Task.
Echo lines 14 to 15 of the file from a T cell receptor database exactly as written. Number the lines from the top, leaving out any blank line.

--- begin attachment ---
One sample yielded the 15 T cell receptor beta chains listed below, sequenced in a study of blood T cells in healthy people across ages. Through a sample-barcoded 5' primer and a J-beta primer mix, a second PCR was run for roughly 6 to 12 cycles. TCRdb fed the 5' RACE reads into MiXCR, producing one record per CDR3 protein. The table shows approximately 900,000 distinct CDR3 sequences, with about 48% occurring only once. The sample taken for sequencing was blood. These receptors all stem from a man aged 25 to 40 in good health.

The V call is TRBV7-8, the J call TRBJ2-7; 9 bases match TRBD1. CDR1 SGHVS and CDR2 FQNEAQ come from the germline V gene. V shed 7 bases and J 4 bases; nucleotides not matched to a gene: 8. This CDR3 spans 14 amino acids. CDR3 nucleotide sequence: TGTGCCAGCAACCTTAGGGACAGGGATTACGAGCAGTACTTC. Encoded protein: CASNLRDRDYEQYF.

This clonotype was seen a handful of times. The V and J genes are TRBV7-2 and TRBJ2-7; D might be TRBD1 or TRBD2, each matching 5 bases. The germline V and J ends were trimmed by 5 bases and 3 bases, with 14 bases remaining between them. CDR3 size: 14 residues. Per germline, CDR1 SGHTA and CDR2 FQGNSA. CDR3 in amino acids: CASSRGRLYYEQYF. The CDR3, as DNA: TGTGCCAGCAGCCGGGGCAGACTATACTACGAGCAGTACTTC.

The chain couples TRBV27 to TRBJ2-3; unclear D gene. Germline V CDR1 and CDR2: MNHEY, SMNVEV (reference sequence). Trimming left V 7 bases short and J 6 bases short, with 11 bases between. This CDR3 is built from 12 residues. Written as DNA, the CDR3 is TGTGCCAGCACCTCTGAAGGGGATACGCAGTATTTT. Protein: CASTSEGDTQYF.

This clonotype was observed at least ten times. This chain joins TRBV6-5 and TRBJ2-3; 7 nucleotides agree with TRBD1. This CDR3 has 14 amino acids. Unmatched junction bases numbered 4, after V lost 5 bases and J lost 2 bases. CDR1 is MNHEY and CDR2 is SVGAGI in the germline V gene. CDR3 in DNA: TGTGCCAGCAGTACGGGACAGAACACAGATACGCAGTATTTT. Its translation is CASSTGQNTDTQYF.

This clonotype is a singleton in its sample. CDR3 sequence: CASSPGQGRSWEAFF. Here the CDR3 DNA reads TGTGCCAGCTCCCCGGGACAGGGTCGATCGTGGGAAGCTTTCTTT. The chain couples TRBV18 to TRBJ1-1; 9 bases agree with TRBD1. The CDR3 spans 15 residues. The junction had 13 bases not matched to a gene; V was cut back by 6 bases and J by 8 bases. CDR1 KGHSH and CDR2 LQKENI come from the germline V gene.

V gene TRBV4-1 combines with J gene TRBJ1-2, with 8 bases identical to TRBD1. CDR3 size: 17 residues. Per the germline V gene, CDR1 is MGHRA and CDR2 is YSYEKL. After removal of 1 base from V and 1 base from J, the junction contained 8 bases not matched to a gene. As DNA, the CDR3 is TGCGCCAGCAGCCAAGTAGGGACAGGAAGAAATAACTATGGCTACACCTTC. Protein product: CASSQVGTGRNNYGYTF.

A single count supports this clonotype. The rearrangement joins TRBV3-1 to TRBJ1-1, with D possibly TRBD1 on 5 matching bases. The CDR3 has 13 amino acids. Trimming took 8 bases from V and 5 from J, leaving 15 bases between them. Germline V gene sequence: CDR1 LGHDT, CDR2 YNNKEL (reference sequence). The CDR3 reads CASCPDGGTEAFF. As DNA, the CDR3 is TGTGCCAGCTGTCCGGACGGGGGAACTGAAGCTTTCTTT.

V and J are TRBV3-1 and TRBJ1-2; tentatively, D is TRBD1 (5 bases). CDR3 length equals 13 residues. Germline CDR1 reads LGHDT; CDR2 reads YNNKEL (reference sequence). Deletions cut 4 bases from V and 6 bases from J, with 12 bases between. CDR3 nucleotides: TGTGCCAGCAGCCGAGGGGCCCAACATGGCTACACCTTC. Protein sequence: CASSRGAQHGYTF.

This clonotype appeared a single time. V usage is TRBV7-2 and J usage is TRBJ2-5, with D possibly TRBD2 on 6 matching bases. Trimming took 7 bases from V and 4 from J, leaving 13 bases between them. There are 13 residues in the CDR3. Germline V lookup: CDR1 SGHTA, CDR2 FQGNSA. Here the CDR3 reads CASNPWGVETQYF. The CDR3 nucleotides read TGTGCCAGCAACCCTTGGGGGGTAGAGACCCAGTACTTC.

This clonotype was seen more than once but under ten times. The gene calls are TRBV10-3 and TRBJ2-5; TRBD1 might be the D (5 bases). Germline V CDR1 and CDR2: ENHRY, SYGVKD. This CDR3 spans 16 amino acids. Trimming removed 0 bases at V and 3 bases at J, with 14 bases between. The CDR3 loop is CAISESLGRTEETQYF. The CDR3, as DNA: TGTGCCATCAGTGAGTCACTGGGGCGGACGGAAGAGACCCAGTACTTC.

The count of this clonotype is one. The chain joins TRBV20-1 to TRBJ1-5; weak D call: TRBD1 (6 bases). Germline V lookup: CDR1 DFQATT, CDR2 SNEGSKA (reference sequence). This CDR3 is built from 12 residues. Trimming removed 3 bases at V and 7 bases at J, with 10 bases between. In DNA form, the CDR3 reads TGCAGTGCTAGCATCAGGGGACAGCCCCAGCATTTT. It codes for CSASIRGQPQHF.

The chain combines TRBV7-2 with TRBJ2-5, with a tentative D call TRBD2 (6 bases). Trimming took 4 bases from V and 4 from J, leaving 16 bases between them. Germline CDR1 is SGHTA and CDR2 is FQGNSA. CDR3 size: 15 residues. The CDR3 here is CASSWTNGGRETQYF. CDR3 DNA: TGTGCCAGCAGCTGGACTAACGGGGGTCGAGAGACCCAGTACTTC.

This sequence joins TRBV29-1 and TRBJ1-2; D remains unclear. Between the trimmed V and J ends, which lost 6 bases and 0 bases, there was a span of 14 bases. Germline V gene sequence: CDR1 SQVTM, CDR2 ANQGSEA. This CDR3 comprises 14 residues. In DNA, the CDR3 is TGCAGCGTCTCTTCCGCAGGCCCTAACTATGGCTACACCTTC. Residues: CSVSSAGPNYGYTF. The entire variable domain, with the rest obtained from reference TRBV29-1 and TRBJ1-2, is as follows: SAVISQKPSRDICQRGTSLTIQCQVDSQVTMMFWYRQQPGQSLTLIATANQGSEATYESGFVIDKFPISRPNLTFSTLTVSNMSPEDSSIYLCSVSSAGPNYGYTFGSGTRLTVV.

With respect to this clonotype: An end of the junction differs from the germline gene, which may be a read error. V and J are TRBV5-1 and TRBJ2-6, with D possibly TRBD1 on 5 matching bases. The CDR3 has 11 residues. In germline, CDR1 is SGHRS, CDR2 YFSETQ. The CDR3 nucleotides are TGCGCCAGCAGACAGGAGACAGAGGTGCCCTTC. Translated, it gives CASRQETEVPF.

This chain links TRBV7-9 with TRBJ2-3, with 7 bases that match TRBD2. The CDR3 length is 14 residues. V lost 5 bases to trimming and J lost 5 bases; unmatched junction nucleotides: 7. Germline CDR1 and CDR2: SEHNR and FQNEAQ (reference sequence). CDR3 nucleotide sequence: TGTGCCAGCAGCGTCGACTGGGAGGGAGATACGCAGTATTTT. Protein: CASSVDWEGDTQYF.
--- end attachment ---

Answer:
This sequence joins TRBV29-1 and TRBJ1-2; D remains unclear. Between the trimmed V and J ends, which lost 6 bases and 0 bases, there was a span of 14 bases. Germline V gene sequence: CDR1 SQVTM, CDR2 ANQGSEA. This CDR3 comprises 14 residues. In DNA, the CDR3 is TGCAGCGTCTCTTCCGCAGGCCCTAACTATGGCTACACCTTC. Residues: CSVSSAGPNYGYTF. The entire variable domain, with the rest obtained from reference TRBV29-1 and TRBJ1-2, is as follows: SAVISQKPSRDICQRGTSLTIQCQVDSQVTMMFWYRQQPGQSLTLIATANQGSEATYESGFVIDKFPISRPNLTFSTLTVSNMSPEDSSIYLCSVSSAGPNYGYTFGSGTRLTVV.

With respect to this clonotype: An end of the junction differs from the germline gene, which may be a read error. V and J are TRBV5-1 and TRBJ2-6, with D possibly TRBD1 on 5 matching bases. The CDR3 has 11 residues. In germline, CDR1 is SGHRS, CDR2 YFSETQ. The CDR3 nucleotides are TGCGCCAGCAGACAGGAGACAGAGGTGCCCTTC. Translated, it gives CASRQETEVPF.